Smart User Experience (UX) Isn’t Just For Big Business
What do you think of when you hear the term “user experience” (abbreviated as “UX”)? I see a lot of small business owners’ eyes glaze over when I start to talk about the importance of user experience when it comes to their site or app. I get it – many small business owners don’t feel you have the time (or budget) to focus too much on UX, but that assumption really could be costing you customers.
What Does User Experience Encompass?
For this, I default to good ‘ole Wikipedia for a definition:
User experience (UX or UE) involves a person’s emotions about using a particular product, system or service. User experience highlights the experiential, affective, meaningful and valuable aspects of human-computer interaction and product ownership. Additionally, it includes a person’s perceptions of the practical aspects such as utility, ease of use and efficiency of the system. User experience is subjective in nature because it is about individual perception and thought with respect to the system. User experience is dynamic as it is constantly modified over time due to changing circumstances and new innovations.
Woah, wait a minute. What’s all that mean? Emotions? Human-computer interaction?
User Experience Doesn’t Have to Be Mystical
Intelligent UX design doesn’t have to be some mystical term that really doesn’t make much sense to you as a business. What user experience really comes down to at its core is that the user visiting your website should be considered in all aspects of your site’s design and build.
“What would a user think about this?” should run through your mind at all times.
As small business owners, we often focus on the sale as the primary goal – which it often is. But, as many of us have discovered, there are less short cuts available to sales, especially online, than we’d like and a poorly executed experience can mean the death of the sale. The best way to make a sale is to make it easy on the user. Provide the user of your site or app with a pleasant experience and you’re already half way there. Provide the user with a confusing, convoluted or frustrating experience and you’ve just lost yourself a customer.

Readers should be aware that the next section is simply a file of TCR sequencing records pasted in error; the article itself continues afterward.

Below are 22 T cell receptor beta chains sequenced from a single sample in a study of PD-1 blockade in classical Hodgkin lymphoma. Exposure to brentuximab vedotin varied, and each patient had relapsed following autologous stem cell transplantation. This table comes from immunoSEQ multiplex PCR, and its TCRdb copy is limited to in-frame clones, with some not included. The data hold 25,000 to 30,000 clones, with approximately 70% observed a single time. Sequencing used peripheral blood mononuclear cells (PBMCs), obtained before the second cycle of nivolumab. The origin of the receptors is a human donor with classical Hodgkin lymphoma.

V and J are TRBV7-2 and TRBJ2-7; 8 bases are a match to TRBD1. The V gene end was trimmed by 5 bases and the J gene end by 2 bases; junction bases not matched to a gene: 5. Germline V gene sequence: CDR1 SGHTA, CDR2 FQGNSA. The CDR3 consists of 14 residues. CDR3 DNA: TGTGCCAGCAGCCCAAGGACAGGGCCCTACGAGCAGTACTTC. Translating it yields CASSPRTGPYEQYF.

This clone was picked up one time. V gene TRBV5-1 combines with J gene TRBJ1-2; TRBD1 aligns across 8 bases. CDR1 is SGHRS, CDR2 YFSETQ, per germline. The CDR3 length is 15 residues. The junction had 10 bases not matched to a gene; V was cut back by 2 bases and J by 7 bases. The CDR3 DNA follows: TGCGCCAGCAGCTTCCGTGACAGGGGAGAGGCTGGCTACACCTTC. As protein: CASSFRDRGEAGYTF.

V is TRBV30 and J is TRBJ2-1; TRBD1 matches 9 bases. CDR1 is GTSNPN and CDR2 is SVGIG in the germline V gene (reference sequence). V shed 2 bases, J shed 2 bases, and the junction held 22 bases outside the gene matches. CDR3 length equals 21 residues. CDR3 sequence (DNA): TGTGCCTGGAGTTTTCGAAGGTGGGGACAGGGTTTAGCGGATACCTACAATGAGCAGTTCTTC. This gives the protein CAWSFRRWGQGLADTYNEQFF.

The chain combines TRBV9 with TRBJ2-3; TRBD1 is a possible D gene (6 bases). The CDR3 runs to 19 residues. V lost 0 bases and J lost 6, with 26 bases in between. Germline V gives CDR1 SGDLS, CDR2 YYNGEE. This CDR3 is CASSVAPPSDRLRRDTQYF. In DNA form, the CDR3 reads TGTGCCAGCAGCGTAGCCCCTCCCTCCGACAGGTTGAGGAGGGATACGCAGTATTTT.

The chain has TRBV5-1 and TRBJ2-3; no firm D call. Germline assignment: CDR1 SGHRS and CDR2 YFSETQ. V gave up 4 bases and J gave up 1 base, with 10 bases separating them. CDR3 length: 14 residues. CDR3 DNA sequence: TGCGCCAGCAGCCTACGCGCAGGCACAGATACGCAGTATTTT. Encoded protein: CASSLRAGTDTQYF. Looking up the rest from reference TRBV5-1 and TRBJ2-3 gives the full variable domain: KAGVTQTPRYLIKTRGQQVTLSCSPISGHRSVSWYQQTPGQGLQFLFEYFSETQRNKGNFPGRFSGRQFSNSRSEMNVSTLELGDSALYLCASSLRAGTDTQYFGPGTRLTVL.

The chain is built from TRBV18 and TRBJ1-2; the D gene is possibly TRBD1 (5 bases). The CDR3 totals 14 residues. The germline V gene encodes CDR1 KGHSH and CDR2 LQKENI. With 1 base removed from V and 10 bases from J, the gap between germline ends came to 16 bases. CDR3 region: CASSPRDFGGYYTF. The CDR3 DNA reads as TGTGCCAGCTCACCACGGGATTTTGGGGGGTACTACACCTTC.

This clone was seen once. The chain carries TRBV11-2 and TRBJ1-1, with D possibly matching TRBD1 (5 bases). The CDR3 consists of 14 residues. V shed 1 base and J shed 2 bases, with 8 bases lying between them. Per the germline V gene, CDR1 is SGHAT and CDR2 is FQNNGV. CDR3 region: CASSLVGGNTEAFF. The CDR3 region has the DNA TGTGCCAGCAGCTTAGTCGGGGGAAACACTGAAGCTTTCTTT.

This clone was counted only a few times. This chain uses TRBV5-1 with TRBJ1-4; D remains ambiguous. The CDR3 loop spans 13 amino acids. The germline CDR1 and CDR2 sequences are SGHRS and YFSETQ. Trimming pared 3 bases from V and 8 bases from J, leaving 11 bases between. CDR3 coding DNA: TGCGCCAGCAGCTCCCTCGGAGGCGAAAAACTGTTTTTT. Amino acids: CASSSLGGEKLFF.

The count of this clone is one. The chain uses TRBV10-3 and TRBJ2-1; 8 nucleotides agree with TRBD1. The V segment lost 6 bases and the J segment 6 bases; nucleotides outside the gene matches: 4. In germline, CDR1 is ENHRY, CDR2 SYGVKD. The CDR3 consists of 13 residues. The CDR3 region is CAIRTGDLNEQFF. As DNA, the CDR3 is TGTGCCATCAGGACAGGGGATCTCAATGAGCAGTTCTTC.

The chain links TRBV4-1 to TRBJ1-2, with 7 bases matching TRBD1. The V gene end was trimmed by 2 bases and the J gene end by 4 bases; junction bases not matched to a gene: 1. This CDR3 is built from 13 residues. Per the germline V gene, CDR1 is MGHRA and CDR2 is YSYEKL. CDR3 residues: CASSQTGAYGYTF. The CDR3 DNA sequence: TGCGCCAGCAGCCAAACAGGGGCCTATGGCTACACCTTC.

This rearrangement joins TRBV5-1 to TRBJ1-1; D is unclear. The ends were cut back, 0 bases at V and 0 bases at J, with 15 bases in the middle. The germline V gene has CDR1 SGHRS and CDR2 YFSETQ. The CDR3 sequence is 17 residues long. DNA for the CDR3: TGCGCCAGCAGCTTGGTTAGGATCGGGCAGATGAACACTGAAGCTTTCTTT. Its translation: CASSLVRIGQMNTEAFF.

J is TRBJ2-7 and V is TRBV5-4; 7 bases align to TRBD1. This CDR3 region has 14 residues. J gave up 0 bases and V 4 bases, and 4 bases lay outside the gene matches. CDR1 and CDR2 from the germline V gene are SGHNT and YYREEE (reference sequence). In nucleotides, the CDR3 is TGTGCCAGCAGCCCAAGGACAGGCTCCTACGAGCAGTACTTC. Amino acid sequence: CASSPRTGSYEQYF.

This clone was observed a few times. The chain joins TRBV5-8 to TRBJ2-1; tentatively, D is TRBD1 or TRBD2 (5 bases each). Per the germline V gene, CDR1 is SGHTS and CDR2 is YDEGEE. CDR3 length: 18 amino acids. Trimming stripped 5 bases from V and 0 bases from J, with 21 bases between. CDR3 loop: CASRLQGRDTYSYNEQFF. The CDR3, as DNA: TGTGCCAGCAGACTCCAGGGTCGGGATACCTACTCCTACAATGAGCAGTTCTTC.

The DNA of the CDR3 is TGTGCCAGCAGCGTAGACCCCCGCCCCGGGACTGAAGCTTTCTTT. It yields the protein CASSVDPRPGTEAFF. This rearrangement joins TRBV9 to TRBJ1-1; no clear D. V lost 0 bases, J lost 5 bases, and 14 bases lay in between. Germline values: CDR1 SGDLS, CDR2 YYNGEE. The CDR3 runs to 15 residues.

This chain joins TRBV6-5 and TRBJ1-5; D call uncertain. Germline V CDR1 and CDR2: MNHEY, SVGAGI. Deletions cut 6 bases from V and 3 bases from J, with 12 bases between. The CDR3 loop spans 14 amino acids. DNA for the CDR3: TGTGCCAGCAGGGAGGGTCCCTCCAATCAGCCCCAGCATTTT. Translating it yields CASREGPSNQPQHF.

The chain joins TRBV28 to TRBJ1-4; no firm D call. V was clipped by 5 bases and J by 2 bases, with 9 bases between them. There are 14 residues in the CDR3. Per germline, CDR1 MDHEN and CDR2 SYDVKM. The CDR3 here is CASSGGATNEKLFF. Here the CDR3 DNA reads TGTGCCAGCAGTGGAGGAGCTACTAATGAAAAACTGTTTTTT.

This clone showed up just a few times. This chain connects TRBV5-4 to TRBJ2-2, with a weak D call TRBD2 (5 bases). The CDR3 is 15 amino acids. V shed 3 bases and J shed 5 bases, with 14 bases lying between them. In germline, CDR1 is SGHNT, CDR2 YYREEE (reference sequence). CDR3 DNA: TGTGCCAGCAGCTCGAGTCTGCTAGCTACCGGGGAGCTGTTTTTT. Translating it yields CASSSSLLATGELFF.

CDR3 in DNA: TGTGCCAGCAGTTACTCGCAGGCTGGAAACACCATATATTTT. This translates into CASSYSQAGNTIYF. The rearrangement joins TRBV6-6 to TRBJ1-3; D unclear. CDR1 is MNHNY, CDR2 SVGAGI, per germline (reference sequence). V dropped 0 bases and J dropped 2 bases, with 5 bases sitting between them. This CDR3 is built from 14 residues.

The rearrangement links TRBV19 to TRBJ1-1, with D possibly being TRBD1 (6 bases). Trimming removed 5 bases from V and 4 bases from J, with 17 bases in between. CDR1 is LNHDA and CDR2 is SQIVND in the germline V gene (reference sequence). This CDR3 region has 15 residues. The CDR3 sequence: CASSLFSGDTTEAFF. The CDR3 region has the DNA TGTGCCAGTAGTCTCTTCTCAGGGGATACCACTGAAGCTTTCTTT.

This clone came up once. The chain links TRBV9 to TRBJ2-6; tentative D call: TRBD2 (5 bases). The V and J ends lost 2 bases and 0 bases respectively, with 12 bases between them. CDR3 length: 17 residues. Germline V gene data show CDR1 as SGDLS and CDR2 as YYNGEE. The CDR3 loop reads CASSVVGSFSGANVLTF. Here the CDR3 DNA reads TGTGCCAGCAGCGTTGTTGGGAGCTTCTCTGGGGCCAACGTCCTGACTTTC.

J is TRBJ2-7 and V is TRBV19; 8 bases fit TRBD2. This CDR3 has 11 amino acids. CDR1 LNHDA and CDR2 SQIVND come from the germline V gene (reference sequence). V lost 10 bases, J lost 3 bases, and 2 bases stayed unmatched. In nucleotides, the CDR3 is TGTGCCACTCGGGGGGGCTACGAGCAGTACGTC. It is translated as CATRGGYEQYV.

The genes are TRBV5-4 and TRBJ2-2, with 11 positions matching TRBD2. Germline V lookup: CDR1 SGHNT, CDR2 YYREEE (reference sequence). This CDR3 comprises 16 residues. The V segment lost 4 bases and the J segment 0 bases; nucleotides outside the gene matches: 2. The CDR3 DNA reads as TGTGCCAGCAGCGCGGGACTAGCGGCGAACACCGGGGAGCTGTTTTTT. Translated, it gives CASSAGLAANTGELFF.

So How Do I Improve My Site’s User Experience?
Let me explain: discovery is one of the first phases of a successful project (any project, not just websites and apps). Discovery is the part of the project where research is conducted to determine what the project is all about. What should the final product accomplish? Who is the intended audience? Who are typical users of the product? What are key tasks they will want to perform? What will we use to measure success and how those measurements (key performance indicators – KPI’s) align with business goals. In my humble opinion, discovery should account for a solid 30% of a project’s time and budget. The idea is to know what you’re going to build before you build it so that you have a clearly defined goal in front of you.
Again, this may sound like stuff meant just for big businesses, but it’s not. Discovery should happen even on the smallest of projects – just on a smaller scale.
“What if I already have a completed site? Do I have to start over?”
The short answer: “Maybe”. A good first step would be to have a comprehensive site audit performed by a UX professional. Determine what is positive about the website or app and what needs improvement. Compare those aspects against your business goals and prioritize any changes based on your goals and budget. It’s ok to make incremental changes if that’s all you have the budget for. Of course, if funds allow, a complete site re-design may be in order as well.
Summing It All Up
Website or mobile app user experience (UX) isn’t just for big business. Even small businesses should consider it when building or re-designing their site.
User Experience design is all about putting yourself in the shoes of your visitor (customer). What would their impression of your site be? Is your site easy to navigate? Can they readily find what they’re looking for? Is your site overly-aggressive in pushing them into your calls to action (CTA)? On the flip side, are your calls to action nonexistent or difficult to find?
Consulting with a UX professional may be necessary in order to truly capture and define what your site or app’s desired experience should be. Don’t be afraid to ask for help. It’s far better to get it right the first time because we only get one chance to make a first impression!
What do you think?
I’d love to hear your thoughts on this article. Please leave a comment below or feel free to contact me with your thoughts.